SPCMSC scientists study effects of beach nourishment on sea turtle nesting activity

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Scientists RC Mickey and Dave Thompson from the USGS St. Petersburg Coastal and Marine Science Center wrap up a season of conducting beach surveys to study influences of beach nourishment on sea turtle nesting.

A utility task vehicle on a beach with a calm ocean in the background at sunrise. A sea turtle track extends towards the water

Scientists RC Mickey and Dave Thompson from the USGS St. Petersburg Coastal and Marine Science Center conduct beach surveys on nourished beaches to study influences on sea turtle nesting. The scientists use a utility task vehicle (UTV) to cover a large area of beach and locate sea turtle crawls. Here, a turtle track can be seen extending down to the ocean. (Credit: David Thompson, USGS. Public domain.)

Scientists RC Mickey and Dave Thompson from the USGS St. Petersburg Coastal and Marine Science Center have been conducting surveys all summer on nourished beaches (where sand has been added) on Florida’s Atlantic Coast beaches to study influences of beach nourishment on green sea turtle (Chelonia mydas) and loggerhead sea turtle (Caretta caretta) nesting. The next two weeks of surveys will be the final round of data collection for this season.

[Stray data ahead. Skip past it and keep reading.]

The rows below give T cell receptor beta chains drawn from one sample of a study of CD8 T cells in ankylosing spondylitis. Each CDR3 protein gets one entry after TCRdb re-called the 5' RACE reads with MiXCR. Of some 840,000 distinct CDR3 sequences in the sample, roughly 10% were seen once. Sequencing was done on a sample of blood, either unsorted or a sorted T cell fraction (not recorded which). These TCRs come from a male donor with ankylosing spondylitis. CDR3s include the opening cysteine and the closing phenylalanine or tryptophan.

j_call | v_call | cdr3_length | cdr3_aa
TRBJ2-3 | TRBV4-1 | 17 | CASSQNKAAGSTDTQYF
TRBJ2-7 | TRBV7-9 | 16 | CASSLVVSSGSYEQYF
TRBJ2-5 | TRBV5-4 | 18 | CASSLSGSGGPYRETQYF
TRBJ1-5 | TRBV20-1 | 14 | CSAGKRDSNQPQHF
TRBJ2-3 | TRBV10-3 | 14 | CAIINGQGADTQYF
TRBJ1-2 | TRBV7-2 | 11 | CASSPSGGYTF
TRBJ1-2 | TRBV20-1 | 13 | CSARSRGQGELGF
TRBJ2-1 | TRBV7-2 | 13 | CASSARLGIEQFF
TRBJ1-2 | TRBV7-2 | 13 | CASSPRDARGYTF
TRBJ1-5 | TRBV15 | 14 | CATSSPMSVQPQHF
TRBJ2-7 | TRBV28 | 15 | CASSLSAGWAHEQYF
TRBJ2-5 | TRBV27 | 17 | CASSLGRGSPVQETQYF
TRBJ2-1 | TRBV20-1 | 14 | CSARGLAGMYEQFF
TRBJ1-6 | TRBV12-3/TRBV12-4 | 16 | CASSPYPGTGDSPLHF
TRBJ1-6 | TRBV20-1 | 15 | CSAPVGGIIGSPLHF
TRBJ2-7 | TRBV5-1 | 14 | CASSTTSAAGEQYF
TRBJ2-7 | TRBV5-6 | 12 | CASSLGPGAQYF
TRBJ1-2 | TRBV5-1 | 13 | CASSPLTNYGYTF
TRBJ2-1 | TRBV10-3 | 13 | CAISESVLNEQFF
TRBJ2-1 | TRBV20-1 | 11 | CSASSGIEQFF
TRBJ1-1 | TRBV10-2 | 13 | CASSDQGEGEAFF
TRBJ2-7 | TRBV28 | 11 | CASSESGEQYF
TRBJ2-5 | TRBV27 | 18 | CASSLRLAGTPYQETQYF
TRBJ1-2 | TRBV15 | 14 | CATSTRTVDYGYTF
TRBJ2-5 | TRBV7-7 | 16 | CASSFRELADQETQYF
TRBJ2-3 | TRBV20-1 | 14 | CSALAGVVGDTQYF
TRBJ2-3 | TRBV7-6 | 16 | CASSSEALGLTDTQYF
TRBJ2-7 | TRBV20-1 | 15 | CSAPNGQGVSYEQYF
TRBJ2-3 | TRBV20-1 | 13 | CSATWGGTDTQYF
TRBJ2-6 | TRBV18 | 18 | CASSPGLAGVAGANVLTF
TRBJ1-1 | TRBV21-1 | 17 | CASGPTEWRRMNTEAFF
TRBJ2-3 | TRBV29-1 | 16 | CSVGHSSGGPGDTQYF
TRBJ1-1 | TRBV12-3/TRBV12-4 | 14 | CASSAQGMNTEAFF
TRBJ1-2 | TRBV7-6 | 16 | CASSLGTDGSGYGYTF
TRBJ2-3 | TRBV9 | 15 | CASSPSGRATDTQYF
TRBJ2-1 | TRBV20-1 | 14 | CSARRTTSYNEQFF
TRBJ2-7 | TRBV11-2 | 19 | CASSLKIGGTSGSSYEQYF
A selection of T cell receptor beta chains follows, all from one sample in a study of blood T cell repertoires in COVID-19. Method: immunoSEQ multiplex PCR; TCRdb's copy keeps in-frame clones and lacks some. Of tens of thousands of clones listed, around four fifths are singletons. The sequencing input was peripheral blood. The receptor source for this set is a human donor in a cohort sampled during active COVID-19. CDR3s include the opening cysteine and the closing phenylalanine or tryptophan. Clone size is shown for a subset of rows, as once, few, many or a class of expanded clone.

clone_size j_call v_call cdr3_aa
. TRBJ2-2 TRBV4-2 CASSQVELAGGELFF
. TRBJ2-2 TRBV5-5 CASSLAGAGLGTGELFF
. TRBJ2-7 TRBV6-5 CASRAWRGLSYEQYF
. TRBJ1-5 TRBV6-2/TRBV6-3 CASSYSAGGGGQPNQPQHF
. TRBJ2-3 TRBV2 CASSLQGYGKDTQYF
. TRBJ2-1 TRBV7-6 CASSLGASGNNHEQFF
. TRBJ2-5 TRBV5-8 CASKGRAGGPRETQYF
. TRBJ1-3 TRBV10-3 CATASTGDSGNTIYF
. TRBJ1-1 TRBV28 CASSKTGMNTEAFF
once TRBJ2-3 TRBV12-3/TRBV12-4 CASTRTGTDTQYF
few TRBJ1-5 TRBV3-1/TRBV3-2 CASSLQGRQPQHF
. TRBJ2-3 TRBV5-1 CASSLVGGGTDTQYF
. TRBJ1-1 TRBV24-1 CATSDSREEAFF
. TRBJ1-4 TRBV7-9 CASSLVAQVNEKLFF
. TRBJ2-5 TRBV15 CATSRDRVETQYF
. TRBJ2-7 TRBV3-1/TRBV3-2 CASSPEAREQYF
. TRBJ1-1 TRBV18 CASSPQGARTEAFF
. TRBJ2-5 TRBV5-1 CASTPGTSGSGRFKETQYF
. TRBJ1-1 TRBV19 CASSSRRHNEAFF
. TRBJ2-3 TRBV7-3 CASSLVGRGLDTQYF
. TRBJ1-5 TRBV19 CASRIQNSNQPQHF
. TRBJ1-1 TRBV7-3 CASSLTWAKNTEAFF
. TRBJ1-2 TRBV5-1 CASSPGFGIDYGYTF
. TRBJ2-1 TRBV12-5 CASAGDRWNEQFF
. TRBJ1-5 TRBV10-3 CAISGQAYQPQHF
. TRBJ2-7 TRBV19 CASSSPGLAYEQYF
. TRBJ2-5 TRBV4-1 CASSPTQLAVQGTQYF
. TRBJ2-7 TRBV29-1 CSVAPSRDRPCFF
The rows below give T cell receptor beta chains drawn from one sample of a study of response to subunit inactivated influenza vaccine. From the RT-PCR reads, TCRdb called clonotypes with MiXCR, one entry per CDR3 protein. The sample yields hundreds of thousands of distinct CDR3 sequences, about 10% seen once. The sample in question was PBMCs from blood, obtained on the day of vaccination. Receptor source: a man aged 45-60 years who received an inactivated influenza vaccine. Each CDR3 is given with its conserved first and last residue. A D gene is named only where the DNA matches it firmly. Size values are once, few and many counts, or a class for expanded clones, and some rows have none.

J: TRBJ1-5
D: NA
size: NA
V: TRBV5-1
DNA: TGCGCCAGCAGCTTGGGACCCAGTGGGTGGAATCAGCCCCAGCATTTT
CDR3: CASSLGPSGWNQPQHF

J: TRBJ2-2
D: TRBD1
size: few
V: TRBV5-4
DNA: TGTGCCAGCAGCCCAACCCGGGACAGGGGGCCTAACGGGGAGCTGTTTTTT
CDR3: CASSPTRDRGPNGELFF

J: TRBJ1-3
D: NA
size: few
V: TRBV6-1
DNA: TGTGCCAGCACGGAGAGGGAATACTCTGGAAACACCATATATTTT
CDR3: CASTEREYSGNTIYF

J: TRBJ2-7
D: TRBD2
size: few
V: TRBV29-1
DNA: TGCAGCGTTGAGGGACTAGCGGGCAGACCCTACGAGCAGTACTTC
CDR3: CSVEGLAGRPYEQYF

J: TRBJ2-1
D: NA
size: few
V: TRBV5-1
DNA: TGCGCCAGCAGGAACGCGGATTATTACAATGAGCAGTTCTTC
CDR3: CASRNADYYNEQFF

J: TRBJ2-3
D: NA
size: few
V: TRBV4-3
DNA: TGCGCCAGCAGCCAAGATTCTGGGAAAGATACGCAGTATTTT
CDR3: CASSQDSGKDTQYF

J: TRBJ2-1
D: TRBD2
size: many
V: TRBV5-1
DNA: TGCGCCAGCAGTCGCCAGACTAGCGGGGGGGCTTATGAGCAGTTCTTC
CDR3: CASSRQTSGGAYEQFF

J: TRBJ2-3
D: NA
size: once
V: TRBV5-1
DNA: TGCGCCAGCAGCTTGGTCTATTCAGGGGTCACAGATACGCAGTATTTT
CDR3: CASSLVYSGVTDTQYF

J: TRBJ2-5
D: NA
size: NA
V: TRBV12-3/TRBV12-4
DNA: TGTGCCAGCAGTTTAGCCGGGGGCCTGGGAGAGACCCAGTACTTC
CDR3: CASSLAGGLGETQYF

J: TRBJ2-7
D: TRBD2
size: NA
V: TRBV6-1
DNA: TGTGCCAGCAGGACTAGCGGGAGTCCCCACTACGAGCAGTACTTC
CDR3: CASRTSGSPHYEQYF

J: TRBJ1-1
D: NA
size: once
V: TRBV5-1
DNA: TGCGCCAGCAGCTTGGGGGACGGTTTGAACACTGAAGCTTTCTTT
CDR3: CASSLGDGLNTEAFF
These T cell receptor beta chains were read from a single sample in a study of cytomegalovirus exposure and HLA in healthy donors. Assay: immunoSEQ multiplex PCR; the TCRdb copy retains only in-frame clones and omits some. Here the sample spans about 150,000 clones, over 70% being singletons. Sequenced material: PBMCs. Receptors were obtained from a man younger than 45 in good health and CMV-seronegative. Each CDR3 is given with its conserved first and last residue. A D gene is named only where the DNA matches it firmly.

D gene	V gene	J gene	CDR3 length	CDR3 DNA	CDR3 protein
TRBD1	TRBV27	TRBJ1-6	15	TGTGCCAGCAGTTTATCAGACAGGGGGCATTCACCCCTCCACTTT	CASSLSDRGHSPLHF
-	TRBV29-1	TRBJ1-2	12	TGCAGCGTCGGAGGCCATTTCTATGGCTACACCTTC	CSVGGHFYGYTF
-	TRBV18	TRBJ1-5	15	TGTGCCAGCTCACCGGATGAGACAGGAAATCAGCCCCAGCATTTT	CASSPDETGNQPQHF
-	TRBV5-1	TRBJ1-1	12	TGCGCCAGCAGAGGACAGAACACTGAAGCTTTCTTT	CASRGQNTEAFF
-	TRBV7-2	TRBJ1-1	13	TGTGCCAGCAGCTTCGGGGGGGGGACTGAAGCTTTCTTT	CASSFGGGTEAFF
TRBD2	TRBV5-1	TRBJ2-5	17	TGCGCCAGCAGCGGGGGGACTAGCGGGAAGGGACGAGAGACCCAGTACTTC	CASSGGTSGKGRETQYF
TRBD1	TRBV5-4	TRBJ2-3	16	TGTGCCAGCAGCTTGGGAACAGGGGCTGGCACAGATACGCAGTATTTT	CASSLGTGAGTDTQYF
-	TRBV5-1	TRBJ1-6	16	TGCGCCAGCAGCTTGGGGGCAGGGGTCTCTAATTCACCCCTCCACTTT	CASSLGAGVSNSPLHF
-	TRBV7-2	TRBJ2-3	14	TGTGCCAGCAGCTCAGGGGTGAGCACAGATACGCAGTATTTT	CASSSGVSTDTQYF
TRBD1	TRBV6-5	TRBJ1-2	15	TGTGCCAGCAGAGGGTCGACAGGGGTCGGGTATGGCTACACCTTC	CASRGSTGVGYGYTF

This is year four of the five-year collaborative study investigating sea turtle nesting on recently nourished beaches. The primary goal is to quantify beach parameters that may influence sea turtle nesting on nourished beaches, as these beaches typically display rapid reshaping (2 to 3 years) by ocean waves. The results of the study can then be used to suggest improvements for beach nourishment designs to minimize impacts to sea turtle nesting.

USGS's role is to map the beach profile (position and elevation) from the water line into the dune, and map turtle crawl paths at nesting decision locations using precise GPS measurements. These GPS surveys are conducted monthly for two consecutive days during May through September, the height of sea turtle nesting season. The surveys have been conducted at four nourished beaches that also have a high-density of sea turtle nesting sites, including Melbourne Beach, Jensen Beach, Jupiter Island, and Juno Beach. The GPS data is processed to quantify various beach parameters; including water line, dune toe, dune top, and locations of nests or false crawl apex (landward point to where a turtle reached but decided not to nest) locations.

USGS is working with partners at U.S. Fish and Wildlife (USFWS), Florida Fish and Wildlife Conservation Commission (FWC) and University of South Florida (USF) on this National Fish and Wildlife Foundation (NFWF) funded study.

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